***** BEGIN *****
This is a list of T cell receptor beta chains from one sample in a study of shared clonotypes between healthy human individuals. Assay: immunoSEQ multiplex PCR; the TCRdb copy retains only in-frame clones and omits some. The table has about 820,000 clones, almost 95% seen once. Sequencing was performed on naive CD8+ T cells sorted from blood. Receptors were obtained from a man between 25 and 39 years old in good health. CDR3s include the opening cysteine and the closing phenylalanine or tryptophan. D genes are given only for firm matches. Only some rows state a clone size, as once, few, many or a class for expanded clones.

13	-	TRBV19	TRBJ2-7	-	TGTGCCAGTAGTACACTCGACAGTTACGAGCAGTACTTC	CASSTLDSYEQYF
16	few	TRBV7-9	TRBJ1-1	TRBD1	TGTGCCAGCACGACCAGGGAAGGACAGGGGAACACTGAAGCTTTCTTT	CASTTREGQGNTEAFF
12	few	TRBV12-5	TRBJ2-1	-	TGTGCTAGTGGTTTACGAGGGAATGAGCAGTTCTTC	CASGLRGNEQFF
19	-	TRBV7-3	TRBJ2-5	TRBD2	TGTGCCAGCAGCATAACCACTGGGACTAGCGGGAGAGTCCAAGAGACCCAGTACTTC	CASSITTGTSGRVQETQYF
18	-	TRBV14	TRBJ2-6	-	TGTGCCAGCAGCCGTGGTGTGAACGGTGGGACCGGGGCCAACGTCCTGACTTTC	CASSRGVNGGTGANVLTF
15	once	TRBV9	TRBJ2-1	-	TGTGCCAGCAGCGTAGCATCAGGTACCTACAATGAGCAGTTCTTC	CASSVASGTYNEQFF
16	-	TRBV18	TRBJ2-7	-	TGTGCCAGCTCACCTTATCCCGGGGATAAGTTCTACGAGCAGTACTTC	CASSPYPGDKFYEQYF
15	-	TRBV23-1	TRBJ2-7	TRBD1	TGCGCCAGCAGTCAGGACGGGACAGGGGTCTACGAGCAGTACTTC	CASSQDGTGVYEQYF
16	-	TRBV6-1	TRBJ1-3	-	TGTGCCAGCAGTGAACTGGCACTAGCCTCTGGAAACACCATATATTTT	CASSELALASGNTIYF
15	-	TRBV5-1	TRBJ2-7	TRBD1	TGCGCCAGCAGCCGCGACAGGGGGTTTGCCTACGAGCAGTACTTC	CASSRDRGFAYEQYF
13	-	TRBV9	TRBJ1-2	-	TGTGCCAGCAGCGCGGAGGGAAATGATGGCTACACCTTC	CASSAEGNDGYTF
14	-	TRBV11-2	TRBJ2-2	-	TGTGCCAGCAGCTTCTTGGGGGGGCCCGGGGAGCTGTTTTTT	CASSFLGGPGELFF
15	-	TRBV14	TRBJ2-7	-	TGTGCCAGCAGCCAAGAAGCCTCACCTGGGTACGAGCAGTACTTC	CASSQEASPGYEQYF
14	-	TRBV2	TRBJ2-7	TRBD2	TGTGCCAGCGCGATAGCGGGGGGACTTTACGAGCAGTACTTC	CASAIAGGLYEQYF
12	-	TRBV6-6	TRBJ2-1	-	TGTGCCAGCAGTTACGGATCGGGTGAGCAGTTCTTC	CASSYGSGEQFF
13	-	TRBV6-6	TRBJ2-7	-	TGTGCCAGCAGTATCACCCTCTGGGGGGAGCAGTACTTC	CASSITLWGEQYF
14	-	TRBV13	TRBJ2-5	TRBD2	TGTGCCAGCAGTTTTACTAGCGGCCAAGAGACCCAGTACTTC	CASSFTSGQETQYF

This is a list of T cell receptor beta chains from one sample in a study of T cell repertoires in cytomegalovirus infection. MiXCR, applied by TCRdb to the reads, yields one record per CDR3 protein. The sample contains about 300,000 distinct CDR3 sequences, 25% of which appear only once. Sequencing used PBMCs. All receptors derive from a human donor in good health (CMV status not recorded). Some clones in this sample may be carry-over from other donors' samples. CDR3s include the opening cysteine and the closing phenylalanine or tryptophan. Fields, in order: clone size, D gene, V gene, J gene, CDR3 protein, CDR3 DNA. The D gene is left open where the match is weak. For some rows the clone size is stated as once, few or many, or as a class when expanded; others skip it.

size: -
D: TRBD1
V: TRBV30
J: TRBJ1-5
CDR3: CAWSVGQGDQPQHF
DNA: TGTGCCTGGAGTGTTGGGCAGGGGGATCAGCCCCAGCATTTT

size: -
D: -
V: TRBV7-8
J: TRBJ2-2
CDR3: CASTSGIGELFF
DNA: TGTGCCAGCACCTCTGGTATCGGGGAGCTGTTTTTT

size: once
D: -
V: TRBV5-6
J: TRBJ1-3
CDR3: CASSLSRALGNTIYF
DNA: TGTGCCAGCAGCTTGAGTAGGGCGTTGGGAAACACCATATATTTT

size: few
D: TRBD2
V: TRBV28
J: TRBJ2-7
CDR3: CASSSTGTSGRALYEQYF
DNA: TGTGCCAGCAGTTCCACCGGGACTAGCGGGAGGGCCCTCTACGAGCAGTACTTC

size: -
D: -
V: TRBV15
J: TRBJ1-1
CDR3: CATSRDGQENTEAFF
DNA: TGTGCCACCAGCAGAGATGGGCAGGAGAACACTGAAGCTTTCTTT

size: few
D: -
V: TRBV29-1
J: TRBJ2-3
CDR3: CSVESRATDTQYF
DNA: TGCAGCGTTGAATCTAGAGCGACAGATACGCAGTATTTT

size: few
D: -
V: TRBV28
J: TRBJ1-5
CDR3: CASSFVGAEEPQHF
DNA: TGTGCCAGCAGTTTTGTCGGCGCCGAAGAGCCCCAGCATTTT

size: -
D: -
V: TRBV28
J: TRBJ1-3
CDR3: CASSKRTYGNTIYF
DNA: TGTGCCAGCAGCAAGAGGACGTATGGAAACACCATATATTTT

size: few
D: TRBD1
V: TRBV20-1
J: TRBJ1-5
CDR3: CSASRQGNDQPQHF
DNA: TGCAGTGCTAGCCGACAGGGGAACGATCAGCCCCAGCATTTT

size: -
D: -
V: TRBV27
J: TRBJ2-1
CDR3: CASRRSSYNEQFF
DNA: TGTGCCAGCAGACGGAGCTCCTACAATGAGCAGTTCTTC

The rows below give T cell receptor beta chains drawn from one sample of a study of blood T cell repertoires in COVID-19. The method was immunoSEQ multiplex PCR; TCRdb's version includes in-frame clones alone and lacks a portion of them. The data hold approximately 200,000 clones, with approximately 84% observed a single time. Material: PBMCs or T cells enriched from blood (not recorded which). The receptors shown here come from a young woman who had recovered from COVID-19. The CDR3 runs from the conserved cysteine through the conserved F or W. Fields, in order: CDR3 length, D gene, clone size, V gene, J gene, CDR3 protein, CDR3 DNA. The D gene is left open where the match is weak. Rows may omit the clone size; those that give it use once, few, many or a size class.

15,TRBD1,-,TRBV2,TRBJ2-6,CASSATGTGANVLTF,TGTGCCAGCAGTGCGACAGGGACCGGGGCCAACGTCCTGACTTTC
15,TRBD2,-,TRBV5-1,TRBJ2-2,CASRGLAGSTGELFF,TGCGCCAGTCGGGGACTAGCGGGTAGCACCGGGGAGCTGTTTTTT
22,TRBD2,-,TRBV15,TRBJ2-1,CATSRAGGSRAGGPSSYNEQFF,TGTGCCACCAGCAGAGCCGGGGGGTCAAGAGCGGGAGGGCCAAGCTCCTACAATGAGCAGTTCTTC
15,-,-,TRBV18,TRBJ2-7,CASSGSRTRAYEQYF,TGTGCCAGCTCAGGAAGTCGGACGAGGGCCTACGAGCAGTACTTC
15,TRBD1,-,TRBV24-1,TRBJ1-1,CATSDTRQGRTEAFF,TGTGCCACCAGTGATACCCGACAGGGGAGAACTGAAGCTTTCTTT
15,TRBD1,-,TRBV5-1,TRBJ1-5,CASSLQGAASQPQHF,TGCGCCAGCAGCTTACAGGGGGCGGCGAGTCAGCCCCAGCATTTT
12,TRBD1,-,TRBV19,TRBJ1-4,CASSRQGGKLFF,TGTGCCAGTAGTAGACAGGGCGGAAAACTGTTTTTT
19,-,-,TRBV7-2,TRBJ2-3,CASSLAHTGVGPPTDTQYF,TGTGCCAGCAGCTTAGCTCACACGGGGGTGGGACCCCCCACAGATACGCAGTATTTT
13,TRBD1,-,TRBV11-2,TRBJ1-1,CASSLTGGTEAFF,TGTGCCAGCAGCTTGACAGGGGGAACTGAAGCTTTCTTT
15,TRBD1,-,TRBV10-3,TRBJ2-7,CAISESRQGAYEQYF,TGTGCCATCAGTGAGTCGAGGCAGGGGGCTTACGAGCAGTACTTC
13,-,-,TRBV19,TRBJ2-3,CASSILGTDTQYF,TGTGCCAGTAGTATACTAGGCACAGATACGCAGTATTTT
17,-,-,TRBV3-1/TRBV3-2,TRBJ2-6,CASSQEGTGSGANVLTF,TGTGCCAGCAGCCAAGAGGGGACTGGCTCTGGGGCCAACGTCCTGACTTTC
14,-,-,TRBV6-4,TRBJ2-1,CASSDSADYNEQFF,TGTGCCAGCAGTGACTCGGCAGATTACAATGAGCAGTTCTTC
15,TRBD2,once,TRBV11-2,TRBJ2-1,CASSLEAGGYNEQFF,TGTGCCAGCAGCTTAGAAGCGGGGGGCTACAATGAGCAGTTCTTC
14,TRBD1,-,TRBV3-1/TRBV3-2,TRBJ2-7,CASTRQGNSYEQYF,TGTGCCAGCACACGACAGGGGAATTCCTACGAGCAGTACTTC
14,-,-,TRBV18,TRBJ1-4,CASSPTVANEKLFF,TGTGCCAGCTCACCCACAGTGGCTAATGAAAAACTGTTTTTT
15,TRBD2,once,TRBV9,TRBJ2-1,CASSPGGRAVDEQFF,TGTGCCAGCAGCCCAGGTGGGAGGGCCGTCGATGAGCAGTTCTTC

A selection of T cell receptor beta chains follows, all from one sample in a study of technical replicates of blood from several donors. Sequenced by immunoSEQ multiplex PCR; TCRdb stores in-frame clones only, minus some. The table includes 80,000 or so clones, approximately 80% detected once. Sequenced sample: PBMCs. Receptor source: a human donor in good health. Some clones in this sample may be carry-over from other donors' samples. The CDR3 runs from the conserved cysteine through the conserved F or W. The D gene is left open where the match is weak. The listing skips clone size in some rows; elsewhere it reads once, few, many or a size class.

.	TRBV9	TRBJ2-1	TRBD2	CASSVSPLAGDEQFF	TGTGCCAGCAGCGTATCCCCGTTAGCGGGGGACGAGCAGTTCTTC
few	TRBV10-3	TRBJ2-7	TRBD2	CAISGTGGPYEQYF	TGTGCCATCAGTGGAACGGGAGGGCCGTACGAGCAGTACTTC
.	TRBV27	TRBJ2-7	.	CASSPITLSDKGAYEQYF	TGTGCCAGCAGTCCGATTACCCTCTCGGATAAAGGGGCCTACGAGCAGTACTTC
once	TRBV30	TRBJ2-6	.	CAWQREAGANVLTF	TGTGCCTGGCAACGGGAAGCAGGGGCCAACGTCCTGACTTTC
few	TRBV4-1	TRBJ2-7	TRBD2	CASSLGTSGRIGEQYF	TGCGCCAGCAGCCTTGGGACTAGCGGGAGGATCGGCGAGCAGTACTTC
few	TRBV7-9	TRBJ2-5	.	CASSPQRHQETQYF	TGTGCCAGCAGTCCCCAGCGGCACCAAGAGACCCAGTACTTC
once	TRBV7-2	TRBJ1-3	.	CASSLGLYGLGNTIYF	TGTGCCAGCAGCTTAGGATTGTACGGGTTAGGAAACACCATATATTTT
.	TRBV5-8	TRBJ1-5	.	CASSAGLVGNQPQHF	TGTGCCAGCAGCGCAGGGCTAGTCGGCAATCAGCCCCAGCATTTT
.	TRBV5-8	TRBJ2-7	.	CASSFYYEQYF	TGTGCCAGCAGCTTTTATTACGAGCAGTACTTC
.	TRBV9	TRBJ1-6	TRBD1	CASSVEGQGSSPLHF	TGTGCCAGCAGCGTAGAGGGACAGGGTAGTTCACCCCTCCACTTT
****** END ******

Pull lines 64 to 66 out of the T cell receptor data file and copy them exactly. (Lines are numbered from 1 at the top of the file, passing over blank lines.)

V: TRBV28
J: TRBJ1-3
CDR3: CASSKRTYGNTIYF